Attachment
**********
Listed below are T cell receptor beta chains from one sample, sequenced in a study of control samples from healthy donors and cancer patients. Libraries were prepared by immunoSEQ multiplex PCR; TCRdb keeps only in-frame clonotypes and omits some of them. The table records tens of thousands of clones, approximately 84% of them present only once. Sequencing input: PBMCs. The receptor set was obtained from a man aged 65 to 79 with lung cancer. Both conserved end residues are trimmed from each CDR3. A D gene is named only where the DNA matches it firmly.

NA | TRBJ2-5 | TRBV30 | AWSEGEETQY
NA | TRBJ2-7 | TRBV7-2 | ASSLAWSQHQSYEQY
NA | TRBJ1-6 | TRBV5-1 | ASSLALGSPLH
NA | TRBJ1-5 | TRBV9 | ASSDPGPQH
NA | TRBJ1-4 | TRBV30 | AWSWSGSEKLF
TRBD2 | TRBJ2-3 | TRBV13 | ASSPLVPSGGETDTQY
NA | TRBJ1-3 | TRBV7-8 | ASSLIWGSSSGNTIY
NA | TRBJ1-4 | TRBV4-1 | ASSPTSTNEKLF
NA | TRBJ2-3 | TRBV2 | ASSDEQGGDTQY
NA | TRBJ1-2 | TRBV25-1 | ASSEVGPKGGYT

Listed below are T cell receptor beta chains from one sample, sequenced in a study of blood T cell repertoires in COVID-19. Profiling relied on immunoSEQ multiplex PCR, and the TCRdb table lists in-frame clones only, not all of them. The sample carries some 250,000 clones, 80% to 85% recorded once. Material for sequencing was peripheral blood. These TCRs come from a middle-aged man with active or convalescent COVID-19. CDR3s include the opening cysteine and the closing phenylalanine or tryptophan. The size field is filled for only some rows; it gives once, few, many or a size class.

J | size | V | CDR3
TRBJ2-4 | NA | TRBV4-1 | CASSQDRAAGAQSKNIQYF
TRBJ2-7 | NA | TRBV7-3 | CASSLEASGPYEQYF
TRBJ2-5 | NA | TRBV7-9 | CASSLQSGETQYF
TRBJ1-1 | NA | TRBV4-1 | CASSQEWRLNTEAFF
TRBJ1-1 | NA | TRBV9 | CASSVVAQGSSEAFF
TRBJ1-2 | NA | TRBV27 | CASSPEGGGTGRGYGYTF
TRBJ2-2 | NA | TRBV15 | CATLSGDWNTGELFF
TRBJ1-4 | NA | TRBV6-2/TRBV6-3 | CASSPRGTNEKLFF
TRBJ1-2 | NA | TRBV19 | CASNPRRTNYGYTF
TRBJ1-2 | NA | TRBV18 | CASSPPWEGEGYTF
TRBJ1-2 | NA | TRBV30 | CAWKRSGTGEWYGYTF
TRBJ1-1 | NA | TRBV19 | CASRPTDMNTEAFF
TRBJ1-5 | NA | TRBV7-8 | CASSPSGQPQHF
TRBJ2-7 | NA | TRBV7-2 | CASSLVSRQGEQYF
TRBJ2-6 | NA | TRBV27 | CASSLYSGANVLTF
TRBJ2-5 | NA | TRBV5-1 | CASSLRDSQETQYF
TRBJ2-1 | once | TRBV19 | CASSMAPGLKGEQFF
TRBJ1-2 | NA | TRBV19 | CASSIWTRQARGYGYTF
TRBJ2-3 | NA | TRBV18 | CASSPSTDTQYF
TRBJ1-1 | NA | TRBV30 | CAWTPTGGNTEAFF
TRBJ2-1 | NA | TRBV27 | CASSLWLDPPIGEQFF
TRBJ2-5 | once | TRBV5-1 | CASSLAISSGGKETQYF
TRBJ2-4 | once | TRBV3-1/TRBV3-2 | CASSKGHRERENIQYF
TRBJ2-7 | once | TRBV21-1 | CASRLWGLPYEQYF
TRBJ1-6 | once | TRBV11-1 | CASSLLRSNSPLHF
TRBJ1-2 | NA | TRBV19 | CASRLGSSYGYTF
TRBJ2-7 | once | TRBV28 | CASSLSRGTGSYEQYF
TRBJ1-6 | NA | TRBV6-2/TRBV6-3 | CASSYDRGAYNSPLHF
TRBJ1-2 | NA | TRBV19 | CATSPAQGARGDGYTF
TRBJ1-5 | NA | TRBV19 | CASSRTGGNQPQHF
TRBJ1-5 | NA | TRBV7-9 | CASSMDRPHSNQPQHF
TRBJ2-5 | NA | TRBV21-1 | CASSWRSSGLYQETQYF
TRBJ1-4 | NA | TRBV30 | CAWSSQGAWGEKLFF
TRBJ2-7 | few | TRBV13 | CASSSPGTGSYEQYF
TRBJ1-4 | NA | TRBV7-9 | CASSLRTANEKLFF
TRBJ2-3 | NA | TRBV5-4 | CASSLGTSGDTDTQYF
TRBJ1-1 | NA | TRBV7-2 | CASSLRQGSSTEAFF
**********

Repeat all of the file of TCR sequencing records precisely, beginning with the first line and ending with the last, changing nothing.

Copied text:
Listed below are T cell receptor beta chains from one sample, sequenced in a study of control samples from healthy donors and cancer patients. Libraries were prepared by immunoSEQ multiplex PCR; TCRdb keeps only in-frame clonotypes and omits some of them. The table records tens of thousands of clones, approximately 84% of them present only once. Sequencing input: PBMCs. The receptor set was obtained from a man aged 65 to 79 with lung cancer. Both conserved end residues are trimmed from each CDR3. A D gene is named only where the DNA matches it firmly.

NA | TRBJ2-5 | TRBV30 | AWSEGEETQY
NA | TRBJ2-7 | TRBV7-2 | ASSLAWSQHQSYEQY
NA | TRBJ1-6 | TRBV5-1 | ASSLALGSPLH
NA | TRBJ1-5 | TRBV9 | ASSDPGPQH
NA | TRBJ1-4 | TRBV30 | AWSWSGSEKLF
TRBD2 | TRBJ2-3 | TRBV13 | ASSPLVPSGGETDTQY
NA | TRBJ1-3 | TRBV7-8 | ASSLIWGSSSGNTIY
NA | TRBJ1-4 | TRBV4-1 | ASSPTSTNEKLF
NA | TRBJ2-3 | TRBV2 | ASSDEQGGDTQY
NA | TRBJ1-2 | TRBV25-1 | ASSEVGPKGGYT

Listed below are T cell receptor beta chains from one sample, sequenced in a study of blood T cell repertoires in COVID-19. Profiling relied on immunoSEQ multiplex PCR, and the TCRdb table lists in-frame clones only, not all of them. The sample carries some 250,000 clones, 80% to 85% recorded once. Material for sequencing was peripheral blood. These TCRs come from a middle-aged man with active or convalescent COVID-19. CDR3s include the opening cysteine and the closing phenylalanine or tryptophan. The size field is filled for only some rows; it gives once, few, many or a size class.

J | size | V | CDR3
TRBJ2-4 | NA | TRBV4-1 | CASSQDRAAGAQSKNIQYF
TRBJ2-7 | NA | TRBV7-3 | CASSLEASGPYEQYF
TRBJ2-5 | NA | TRBV7-9 | CASSLQSGETQYF
TRBJ1-1 | NA | TRBV4-1 | CASSQEWRLNTEAFF
TRBJ1-1 | NA | TRBV9 | CASSVVAQGSSEAFF
TRBJ1-2 | NA | TRBV27 | CASSPEGGGTGRGYGYTF
TRBJ2-2 | NA | TRBV15 | CATLSGDWNTGELFF
TRBJ1-4 | NA | TRBV6-2/TRBV6-3 | CASSPRGTNEKLFF
TRBJ1-2 | NA | TRBV19 | CASNPRRTNYGYTF
TRBJ1-2 | NA | TRBV18 | CASSPPWEGEGYTF
TRBJ1-2 | NA | TRBV30 | CAWKRSGTGEWYGYTF
TRBJ1-1 | NA | TRBV19 | CASRPTDMNTEAFF
TRBJ1-5 | NA | TRBV7-8 | CASSPSGQPQHF
TRBJ2-7 | NA | TRBV7-2 | CASSLVSRQGEQYF
TRBJ2-6 | NA | TRBV27 | CASSLYSGANVLTF
TRBJ2-5 | NA | TRBV5-1 | CASSLRDSQETQYF
TRBJ2-1 | once | TRBV19 | CASSMAPGLKGEQFF
TRBJ1-2 | NA | TRBV19 | CASSIWTRQARGYGYTF
TRBJ2-3 | NA | TRBV18 | CASSPSTDTQYF
TRBJ1-1 | NA | TRBV30 | CAWTPTGGNTEAFF
TRBJ2-1 | NA | TRBV27 | CASSLWLDPPIGEQFF
TRBJ2-5 | once | TRBV5-1 | CASSLAISSGGKETQYF
TRBJ2-4 | once | TRBV3-1/TRBV3-2 | CASSKGHRERENIQYF
TRBJ2-7 | once | TRBV21-1 | CASRLWGLPYEQYF
TRBJ1-6 | once | TRBV11-1 | CASSLLRSNSPLHF
TRBJ1-2 | NA | TRBV19 | CASRLGSSYGYTF
TRBJ2-7 | once | TRBV28 | CASSLSRGTGSYEQYF
TRBJ1-6 | NA | TRBV6-2/TRBV6-3 | CASSYDRGAYNSPLHF
TRBJ1-2 | NA | TRBV19 | CATSPAQGARGDGYTF
TRBJ1-5 | NA | TRBV19 | CASSRTGGNQPQHF
TRBJ1-5 | NA | TRBV7-9 | CASSMDRPHSNQPQHF
TRBJ2-5 | NA | TRBV21-1 | CASSWRSSGLYQETQYF
TRBJ1-4 | NA | TRBV30 | CAWSSQGAWGEKLFF
TRBJ2-7 | few | TRBV13 | CASSSPGTGSYEQYF
TRBJ1-4 | NA | TRBV7-9 | CASSLRTANEKLFF
TRBJ2-3 | NA | TRBV5-4 | CASSLGTSGDTDTQYF
TRBJ1-1 | NA | TRBV7-2 | CASSLRQGSSTEAFF